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• eScience, eResearch and Computational Problem Solving

This module is included inLens: eScience, eResearch and Computational Problem Solving
By: Jan E. OdegardAs a part of collection: "Random Processes"

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# Aims and Motivation for the Course

Module by: Nick Kingsbury. E-mail the author

Summary: This module describes the aims and motivation for the course.

We aim to:

• Develop a theory which can characterize the behavior of real-world Random Signals and Processes;
• Use standard Probability Theory for this.
Random signal theory is important for
• Analysis of signals;
• Inference of underlying system parameters from noisy observed data;
• Design of optimal systems (digital and analogue signal recovery, signal classification, estimation ...);
• Predicting system performance (error-rates, signal-to-noise ratios, ...).

## Example 1: Speech signals

Use probability theory to characterize that some sequences of vowels and consonants are more likely than others, some waveforms more likely than others for a given vowel or consonant. Please see Figure 1.

Use this to achieve: speech recognition, speech coding, speech enhancement, ...

## Example 2: Digital communications

Characterize the properties of the digital data source (mobile phone, digital television transmitter, ...), characterize the noise/distortions present in the transmission channel. Please see Figure 2.

Use this to achieve: accurate regeneration of the digital signal at the receiver, analysis of the channel characteristics ...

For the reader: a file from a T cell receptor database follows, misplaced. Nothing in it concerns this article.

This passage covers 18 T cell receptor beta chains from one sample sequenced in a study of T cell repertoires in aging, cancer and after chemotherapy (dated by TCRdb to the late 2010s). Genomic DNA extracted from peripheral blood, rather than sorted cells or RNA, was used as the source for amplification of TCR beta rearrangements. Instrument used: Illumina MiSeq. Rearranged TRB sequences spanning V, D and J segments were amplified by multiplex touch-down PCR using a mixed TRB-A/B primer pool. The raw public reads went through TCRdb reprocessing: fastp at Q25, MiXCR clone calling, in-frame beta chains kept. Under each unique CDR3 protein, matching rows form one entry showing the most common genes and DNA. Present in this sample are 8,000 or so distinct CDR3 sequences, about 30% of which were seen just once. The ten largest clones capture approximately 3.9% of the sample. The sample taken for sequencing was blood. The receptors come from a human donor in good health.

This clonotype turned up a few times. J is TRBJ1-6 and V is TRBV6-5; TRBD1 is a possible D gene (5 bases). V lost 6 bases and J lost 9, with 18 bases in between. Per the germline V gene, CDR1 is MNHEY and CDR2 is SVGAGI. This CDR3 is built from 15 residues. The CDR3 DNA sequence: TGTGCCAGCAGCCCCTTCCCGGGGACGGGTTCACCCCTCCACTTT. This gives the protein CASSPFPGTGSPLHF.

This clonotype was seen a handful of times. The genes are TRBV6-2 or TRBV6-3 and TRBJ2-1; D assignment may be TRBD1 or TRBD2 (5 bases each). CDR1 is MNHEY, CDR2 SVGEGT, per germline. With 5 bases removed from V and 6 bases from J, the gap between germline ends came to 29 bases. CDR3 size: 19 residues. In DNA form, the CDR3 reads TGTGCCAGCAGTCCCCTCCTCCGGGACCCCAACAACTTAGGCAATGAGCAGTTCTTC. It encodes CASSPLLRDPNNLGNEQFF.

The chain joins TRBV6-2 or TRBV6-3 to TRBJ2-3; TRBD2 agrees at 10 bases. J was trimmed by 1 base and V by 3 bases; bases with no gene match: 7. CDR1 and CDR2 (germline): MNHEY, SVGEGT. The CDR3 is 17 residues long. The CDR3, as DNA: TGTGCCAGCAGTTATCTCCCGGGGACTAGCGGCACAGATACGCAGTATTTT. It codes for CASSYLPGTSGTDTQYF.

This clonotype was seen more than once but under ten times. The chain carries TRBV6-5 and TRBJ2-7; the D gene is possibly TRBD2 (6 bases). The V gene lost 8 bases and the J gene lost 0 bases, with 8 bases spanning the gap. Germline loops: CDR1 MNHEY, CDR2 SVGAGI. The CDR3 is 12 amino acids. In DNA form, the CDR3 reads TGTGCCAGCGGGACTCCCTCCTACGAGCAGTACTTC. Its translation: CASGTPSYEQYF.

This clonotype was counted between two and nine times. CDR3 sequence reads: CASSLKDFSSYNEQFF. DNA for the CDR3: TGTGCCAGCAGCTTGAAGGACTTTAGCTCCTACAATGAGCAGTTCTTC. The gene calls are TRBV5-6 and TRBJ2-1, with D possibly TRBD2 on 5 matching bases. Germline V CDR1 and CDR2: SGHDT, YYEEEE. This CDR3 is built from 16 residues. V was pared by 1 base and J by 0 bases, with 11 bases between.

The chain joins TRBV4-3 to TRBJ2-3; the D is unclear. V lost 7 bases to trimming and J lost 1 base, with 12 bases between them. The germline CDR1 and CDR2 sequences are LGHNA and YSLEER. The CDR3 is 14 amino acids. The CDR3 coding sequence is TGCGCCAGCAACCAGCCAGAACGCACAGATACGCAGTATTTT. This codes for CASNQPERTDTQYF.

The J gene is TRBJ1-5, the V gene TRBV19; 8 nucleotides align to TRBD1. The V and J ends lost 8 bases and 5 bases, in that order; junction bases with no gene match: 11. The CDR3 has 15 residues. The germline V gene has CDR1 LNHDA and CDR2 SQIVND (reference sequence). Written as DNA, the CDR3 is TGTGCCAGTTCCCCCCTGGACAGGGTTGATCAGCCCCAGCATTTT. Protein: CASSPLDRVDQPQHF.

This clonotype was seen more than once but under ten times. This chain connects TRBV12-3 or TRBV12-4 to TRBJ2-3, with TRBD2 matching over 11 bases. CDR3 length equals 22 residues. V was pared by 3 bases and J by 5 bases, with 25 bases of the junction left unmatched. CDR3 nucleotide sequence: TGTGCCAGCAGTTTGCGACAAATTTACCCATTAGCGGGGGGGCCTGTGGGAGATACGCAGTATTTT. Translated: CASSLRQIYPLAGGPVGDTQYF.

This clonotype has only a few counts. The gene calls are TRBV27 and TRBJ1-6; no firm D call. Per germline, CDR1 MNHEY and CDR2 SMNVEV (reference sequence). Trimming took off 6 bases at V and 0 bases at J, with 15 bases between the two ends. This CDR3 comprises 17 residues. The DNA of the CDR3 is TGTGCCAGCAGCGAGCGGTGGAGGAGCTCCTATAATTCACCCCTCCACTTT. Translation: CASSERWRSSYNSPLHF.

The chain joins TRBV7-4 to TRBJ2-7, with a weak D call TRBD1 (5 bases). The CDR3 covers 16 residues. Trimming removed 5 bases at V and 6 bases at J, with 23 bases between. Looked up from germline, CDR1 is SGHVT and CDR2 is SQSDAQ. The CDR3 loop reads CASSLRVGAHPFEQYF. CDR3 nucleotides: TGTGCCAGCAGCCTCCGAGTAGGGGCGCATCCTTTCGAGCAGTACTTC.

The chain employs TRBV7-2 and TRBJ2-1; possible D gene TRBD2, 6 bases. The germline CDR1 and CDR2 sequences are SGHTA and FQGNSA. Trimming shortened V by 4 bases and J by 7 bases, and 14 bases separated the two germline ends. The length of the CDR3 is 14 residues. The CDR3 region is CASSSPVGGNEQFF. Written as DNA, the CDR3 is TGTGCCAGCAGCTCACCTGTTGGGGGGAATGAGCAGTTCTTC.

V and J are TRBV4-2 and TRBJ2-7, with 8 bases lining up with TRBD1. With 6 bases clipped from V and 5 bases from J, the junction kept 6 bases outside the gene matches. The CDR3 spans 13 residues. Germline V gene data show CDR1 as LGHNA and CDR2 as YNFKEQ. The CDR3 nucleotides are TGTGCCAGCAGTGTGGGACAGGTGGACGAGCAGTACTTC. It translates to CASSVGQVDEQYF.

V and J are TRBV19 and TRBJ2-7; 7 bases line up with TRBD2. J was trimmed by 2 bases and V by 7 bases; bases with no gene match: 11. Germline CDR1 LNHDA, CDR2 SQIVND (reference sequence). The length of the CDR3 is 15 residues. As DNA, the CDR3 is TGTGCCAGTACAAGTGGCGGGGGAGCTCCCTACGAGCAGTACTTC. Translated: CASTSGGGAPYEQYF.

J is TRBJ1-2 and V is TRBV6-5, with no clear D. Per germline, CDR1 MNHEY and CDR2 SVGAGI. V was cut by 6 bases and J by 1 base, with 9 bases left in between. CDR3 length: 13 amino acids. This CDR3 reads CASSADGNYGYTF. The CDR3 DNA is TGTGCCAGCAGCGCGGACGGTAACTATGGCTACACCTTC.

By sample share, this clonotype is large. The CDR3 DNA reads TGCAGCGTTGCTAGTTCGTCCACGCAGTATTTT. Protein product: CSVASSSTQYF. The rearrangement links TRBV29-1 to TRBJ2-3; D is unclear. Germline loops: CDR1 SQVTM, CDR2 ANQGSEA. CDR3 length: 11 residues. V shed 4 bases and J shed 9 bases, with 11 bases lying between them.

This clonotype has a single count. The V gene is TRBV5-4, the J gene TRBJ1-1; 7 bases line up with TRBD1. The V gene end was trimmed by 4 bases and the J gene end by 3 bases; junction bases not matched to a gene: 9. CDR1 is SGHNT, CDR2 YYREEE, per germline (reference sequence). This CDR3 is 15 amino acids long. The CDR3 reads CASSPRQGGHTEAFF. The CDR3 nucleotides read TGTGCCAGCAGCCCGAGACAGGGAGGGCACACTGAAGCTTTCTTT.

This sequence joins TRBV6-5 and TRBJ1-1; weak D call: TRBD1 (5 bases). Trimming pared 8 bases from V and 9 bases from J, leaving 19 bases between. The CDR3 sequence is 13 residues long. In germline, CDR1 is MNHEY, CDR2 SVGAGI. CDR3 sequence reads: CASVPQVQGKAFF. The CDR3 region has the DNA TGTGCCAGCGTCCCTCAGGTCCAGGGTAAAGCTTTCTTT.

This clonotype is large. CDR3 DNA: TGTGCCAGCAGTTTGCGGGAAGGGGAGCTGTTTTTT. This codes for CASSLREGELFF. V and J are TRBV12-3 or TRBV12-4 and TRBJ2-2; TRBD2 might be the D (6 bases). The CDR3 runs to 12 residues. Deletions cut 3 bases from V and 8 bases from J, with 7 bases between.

Probability theory is used to give a mathematical description of the behavior of real-world systems which involve elements of randomness. Such a system might be as simple as a coin-flipping experiment, in which we are interested in whether 'Heads' or 'Tails' is the outcome, or it might be more complex, as in the study of random errors in a coded digital data stream (e.g. a CD recording or a digital mobile phone).

The basics of probability theory should be familiar from the IB Probability and Statistics course. Here we summarize the main results from that course and develop them into a framework that can encompass random signals and processes.

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#### Definition of a lens

##### Lenses

A lens is a custom view of the content in the repository. You can think of it as a fancy kind of list that will let you see content through the eyes of organizations and people you trust.

##### What is in a lens?

Lens makers point to materials (modules and collections), creating a guide that includes their own comments and descriptive tags about the content.

##### Who can create a lens?

Any individual member, a community, or a respected organization.

##### What are tags?

Tags are descriptors added by lens makers to help label content, attaching a vocabulary that is meaningful in the context of the lens.

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